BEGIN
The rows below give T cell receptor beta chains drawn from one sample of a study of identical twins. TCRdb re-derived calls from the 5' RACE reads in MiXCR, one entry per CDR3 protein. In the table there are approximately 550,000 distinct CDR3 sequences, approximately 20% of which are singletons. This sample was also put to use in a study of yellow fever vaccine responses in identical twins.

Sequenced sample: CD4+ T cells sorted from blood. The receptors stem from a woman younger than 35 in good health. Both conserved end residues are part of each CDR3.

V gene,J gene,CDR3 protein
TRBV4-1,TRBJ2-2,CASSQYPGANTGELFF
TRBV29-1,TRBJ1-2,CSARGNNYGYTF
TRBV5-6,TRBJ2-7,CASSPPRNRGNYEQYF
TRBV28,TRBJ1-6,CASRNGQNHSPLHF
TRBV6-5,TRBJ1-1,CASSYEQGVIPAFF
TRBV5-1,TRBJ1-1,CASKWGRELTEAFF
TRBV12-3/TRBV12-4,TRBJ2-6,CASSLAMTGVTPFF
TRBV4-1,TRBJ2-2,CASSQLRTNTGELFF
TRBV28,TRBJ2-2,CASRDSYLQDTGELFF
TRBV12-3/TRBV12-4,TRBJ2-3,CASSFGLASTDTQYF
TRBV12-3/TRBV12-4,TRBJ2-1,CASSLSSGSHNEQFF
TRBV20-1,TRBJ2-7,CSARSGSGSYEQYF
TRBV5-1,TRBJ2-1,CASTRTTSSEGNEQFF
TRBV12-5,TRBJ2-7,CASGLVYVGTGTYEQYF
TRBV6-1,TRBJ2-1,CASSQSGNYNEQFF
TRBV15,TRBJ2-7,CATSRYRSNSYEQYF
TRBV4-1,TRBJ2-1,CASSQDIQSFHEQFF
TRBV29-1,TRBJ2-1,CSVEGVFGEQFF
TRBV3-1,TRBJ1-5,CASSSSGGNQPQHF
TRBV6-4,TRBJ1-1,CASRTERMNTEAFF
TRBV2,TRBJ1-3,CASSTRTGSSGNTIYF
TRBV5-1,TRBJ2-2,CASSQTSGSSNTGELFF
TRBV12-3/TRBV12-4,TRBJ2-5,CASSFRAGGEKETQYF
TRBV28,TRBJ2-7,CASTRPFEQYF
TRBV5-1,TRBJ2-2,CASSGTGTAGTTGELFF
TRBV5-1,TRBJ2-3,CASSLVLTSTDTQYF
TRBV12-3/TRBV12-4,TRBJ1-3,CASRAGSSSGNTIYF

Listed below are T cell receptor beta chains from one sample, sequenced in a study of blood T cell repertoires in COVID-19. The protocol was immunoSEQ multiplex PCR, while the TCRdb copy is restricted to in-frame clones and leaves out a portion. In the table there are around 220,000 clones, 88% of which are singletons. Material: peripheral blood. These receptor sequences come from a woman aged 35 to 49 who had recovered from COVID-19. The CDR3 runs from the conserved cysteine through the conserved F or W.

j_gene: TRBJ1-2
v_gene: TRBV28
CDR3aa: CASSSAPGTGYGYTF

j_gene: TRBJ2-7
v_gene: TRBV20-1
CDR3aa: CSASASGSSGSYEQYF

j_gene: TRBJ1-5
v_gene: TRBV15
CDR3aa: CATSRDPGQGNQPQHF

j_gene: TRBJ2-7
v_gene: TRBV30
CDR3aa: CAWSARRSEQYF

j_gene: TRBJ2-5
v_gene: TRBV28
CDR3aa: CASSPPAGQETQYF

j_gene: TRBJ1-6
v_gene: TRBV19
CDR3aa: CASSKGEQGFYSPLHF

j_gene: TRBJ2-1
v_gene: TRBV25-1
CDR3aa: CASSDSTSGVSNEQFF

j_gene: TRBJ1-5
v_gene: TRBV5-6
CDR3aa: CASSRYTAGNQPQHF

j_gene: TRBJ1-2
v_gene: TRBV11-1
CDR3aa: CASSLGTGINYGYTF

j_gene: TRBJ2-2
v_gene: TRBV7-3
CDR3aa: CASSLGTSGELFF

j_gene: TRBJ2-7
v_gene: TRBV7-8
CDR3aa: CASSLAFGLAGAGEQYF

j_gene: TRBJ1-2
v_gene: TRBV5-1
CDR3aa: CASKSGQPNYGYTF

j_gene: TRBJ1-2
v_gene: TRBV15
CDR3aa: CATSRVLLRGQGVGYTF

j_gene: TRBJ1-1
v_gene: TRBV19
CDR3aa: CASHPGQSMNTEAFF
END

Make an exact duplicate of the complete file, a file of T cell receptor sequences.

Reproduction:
The rows below give T cell receptor beta chains drawn from one sample of a study of identical twins. TCRdb re-derived calls from the 5' RACE reads in MiXCR, one entry per CDR3 protein. In the table there are approximately 550,000 distinct CDR3 sequences, approximately 20% of which are singletons. This sample was also put to use in a study of yellow fever vaccine responses in identical twins.

Sequenced sample: CD4+ T cells sorted from blood. The receptors stem from a woman younger than 35 in good health. Both conserved end residues are part of each CDR3.

V gene,J gene,CDR3 protein
TRBV4-1,TRBJ2-2,CASSQYPGANTGELFF
TRBV29-1,TRBJ1-2,CSARGNNYGYTF
TRBV5-6,TRBJ2-7,CASSPPRNRGNYEQYF
TRBV28,TRBJ1-6,CASRNGQNHSPLHF
TRBV6-5,TRBJ1-1,CASSYEQGVIPAFF
TRBV5-1,TRBJ1-1,CASKWGRELTEAFF
TRBV12-3/TRBV12-4,TRBJ2-6,CASSLAMTGVTPFF
TRBV4-1,TRBJ2-2,CASSQLRTNTGELFF
TRBV28,TRBJ2-2,CASRDSYLQDTGELFF
TRBV12-3/TRBV12-4,TRBJ2-3,CASSFGLASTDTQYF
TRBV12-3/TRBV12-4,TRBJ2-1,CASSLSSGSHNEQFF
TRBV20-1,TRBJ2-7,CSARSGSGSYEQYF
TRBV5-1,TRBJ2-1,CASTRTTSSEGNEQFF
TRBV12-5,TRBJ2-7,CASGLVYVGTGTYEQYF
TRBV6-1,TRBJ2-1,CASSQSGNYNEQFF
TRBV15,TRBJ2-7,CATSRYRSNSYEQYF
TRBV4-1,TRBJ2-1,CASSQDIQSFHEQFF
TRBV29-1,TRBJ2-1,CSVEGVFGEQFF
TRBV3-1,TRBJ1-5,CASSSSGGNQPQHF
TRBV6-4,TRBJ1-1,CASRTERMNTEAFF
TRBV2,TRBJ1-3,CASSTRTGSSGNTIYF
TRBV5-1,TRBJ2-2,CASSQTSGSSNTGELFF
TRBV12-3/TRBV12-4,TRBJ2-5,CASSFRAGGEKETQYF
TRBV28,TRBJ2-7,CASTRPFEQYF
TRBV5-1,TRBJ2-2,CASSGTGTAGTTGELFF
TRBV5-1,TRBJ2-3,CASSLVLTSTDTQYF
TRBV12-3/TRBV12-4,TRBJ1-3,CASRAGSSSGNTIYF

Listed below are T cell receptor beta chains from one sample, sequenced in a study of blood T cell repertoires in COVID-19. The protocol was immunoSEQ multiplex PCR, while the TCRdb copy is restricted to in-frame clones and leaves out a portion. In the table there are around 220,000 clones, 88% of which are singletons. Material: peripheral blood. These receptor sequences come from a woman aged 35 to 49 who had recovered from COVID-19. The CDR3 runs from the conserved cysteine through the conserved F or W.

j_gene: TRBJ1-2
v_gene: TRBV28
CDR3aa: CASSSAPGTGYGYTF

j_gene: TRBJ2-7
v_gene: TRBV20-1
CDR3aa: CSASASGSSGSYEQYF

j_gene: TRBJ1-5
v_gene: TRBV15
CDR3aa: CATSRDPGQGNQPQHF

j_gene: TRBJ2-7
v_gene: TRBV30
CDR3aa: CAWSARRSEQYF

j_gene: TRBJ2-5
v_gene: TRBV28
CDR3aa: CASSPPAGQETQYF

j_gene: TRBJ1-6
v_gene: TRBV19
CDR3aa: CASSKGEQGFYSPLHF

j_gene: TRBJ2-1
v_gene: TRBV25-1
CDR3aa: CASSDSTSGVSNEQFF

j_gene: TRBJ1-5
v_gene: TRBV5-6
CDR3aa: CASSRYTAGNQPQHF

j_gene: TRBJ1-2
v_gene: TRBV11-1
CDR3aa: CASSLGTGINYGYTF

j_gene: TRBJ2-2
v_gene: TRBV7-3
CDR3aa: CASSLGTSGELFF

j_gene: TRBJ2-7
v_gene: TRBV7-8
CDR3aa: CASSLAFGLAGAGEQYF

j_gene: TRBJ1-2
v_gene: TRBV5-1
CDR3aa: CASKSGQPNYGYTF

j_gene: TRBJ1-2
v_gene: TRBV15
CDR3aa: CATSRVLLRGQGVGYTF

j_gene: TRBJ1-1
v_gene: TRBV19
CDR3aa: CASHPGQSMNTEAFF